Knowing my time was short, I pursued a focused strategy of finding the people I wanted to see and buying the stuff I wanted to buy, getting done in three hours what usually takes three days. I found Raina Telgemeier and had a really nice talk with her about upcoming projects, business strategy, and the terrors that wake us screaming in the night--although I think that last part was just me. There aren't a lot of people I get to talk shop with, and Raina was the first I'd seen for a while so I'm afraid she got the brunt of it. Her husband Dave Roman, who works for Nickelodeon when not doing his own projects, wasn't at the booth then but I caught up with him Sunday morning. I think they're both terrific talents who do great work.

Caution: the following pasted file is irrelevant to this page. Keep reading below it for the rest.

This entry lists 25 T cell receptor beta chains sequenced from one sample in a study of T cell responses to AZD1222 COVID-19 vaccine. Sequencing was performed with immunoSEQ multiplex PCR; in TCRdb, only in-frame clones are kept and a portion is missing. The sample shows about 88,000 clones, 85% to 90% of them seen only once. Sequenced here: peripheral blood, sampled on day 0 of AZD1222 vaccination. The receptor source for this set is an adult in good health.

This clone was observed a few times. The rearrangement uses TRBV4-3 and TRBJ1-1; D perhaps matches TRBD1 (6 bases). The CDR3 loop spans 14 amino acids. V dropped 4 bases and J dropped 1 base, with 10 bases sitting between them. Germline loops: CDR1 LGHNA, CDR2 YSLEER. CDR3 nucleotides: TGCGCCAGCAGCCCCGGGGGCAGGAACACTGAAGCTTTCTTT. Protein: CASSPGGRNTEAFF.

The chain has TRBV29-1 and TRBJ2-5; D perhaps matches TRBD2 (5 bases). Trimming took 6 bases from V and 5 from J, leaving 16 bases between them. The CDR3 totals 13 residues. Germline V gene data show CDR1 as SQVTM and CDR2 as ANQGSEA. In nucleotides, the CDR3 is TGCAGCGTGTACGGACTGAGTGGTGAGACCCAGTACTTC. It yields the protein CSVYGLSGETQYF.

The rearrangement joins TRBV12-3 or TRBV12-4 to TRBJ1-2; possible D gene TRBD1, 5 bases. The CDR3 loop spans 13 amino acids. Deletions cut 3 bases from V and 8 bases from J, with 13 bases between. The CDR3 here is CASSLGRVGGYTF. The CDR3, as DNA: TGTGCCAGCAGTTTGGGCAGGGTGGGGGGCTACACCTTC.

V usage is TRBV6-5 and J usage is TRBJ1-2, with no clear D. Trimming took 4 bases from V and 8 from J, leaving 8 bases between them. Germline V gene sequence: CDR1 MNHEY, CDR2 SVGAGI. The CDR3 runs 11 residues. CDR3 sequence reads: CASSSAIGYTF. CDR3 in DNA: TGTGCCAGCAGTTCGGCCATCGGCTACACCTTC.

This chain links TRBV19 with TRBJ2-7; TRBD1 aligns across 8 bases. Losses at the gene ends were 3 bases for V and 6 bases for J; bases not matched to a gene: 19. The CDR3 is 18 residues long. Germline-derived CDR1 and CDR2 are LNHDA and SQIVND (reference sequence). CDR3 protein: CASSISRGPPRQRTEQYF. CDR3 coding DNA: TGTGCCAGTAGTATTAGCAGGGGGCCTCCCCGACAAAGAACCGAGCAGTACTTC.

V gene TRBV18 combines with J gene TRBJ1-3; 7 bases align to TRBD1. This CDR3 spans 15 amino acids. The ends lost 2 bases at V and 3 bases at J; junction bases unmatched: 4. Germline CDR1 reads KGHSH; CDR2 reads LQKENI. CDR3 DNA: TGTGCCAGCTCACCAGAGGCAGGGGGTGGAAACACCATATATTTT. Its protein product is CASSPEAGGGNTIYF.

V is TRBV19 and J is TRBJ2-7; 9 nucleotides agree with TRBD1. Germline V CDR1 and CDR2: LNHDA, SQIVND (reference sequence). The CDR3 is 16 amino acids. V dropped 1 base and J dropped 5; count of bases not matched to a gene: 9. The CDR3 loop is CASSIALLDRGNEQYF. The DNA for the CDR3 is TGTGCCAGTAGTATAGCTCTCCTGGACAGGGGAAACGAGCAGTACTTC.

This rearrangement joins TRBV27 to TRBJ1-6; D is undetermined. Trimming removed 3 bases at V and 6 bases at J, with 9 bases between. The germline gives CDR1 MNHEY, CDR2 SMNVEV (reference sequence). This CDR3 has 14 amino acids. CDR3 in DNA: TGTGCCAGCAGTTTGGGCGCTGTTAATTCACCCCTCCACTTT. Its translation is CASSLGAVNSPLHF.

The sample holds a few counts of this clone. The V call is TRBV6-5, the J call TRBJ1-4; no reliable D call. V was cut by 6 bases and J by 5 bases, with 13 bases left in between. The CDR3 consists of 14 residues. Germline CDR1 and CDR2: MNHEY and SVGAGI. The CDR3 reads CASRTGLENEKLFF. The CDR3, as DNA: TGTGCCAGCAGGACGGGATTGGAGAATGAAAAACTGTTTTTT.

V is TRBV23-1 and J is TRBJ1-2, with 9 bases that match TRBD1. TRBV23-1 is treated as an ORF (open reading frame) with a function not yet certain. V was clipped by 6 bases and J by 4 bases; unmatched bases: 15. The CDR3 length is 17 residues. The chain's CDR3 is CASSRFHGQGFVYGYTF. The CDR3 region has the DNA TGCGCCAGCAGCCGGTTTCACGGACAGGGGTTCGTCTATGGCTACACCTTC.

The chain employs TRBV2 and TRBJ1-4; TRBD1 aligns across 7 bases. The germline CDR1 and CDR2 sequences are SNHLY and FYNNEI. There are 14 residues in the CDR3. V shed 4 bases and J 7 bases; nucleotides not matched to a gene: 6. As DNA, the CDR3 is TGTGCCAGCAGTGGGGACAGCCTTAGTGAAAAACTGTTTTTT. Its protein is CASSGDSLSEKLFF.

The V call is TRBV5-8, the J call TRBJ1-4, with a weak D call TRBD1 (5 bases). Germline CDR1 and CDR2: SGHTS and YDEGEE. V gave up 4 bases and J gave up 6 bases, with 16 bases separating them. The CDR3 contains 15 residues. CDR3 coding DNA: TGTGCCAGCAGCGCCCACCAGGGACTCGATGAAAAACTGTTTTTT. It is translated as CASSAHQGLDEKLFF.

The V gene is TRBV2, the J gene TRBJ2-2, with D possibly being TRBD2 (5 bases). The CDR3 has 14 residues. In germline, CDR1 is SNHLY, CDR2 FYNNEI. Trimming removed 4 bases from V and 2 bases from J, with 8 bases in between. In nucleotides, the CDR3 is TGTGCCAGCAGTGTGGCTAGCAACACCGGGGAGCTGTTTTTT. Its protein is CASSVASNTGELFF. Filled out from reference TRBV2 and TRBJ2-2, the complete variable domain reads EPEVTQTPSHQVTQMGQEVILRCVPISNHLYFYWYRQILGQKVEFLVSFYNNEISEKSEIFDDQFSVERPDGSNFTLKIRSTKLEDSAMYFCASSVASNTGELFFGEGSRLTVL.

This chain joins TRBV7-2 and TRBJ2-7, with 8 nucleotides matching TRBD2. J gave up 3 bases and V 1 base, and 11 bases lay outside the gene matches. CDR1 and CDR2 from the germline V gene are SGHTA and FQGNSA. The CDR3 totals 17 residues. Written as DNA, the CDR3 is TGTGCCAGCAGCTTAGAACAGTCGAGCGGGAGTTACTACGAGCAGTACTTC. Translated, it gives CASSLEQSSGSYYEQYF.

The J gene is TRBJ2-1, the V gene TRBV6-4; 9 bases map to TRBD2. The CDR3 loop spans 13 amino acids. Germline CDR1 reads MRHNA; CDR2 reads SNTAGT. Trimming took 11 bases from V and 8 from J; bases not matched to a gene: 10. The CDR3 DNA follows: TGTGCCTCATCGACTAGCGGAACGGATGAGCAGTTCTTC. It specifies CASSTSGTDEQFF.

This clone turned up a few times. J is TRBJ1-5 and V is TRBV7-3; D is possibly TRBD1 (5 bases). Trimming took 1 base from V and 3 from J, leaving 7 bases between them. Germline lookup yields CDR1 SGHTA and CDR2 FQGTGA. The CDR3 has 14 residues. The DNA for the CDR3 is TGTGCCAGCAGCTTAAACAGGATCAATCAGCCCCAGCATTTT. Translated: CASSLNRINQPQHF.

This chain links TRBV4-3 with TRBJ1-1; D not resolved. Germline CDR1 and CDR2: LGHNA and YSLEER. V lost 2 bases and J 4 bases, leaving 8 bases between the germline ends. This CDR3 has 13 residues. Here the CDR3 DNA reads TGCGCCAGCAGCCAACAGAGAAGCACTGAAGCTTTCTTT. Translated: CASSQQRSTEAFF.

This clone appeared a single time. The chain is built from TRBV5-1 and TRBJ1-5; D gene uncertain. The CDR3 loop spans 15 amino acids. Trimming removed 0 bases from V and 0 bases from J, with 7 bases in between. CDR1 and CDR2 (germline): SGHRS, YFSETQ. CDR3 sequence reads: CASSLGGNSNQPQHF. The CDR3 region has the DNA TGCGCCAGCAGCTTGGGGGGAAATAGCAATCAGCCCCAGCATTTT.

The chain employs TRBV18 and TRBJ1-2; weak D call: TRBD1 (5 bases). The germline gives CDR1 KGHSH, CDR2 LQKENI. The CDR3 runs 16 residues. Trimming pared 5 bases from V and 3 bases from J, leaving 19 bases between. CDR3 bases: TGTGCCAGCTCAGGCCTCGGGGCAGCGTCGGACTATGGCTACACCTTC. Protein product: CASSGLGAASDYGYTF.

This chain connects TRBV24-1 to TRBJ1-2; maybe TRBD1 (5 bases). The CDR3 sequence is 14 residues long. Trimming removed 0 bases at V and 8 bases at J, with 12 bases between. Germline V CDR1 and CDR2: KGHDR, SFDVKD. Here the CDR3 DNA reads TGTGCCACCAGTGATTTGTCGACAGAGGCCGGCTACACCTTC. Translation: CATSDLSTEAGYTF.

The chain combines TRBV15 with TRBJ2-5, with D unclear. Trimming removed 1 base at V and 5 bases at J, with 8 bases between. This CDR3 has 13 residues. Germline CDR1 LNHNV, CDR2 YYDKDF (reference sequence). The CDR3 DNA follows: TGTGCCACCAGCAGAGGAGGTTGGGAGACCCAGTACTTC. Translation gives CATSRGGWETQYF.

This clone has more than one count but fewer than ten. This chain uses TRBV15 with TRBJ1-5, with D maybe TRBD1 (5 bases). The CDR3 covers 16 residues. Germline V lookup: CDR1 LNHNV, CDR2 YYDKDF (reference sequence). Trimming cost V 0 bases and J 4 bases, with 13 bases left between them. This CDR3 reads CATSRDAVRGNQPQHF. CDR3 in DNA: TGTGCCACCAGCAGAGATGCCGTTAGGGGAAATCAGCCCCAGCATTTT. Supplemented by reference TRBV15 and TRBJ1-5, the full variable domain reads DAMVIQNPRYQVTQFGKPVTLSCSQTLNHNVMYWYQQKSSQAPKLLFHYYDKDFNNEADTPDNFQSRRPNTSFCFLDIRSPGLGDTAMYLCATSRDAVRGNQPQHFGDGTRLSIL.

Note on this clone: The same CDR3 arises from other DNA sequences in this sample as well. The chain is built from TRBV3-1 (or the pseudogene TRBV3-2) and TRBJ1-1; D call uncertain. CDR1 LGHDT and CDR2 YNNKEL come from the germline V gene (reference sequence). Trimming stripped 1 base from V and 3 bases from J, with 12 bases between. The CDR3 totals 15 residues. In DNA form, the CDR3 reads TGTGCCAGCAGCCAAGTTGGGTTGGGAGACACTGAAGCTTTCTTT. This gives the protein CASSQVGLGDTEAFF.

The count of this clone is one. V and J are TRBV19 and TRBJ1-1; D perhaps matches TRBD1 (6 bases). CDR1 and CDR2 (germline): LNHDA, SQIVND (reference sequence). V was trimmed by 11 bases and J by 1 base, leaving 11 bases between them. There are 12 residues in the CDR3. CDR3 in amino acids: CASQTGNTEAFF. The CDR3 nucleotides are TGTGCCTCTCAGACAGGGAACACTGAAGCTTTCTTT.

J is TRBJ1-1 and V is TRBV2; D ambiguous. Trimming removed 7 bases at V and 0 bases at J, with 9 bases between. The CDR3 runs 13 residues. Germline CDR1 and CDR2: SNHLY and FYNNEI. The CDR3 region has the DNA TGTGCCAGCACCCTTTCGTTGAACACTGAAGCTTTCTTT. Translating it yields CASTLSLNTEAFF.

Another talented pair I like is Otis Frampton and his wife Leigh, whom I've considered friends for a while but never really had time to sit down and get to know better until this weekend. Otis created the Oddly Normal series and has several other projects in the works, while Leigh is an expert at Adobe software and graphic design. Together, they're a perfectly complementary creative team, each filling the other's gaps and working together toward some very ambitious goals. Otis and Leigh generously invited me to a dinner party they hosted Saturday night where I met some of their friends and collaborators, including artist Jessica Hickman (illustrator of Oddly Normal Volume 3 and now working for Disney) and Grant Gould. Grant has a book coming out soon called "Wolves of Odin," and when I tell you what it's about you'll probably do the same thing I did when I first heard about it a few months ago: smack yourself in the head and say "Of course! Why didn't I think of that?" Here it is. Ready? Vikings versus Werewolves. As far as I'm concerned, that is your entire successful pitch right there. They should just back the money truck up to his door now.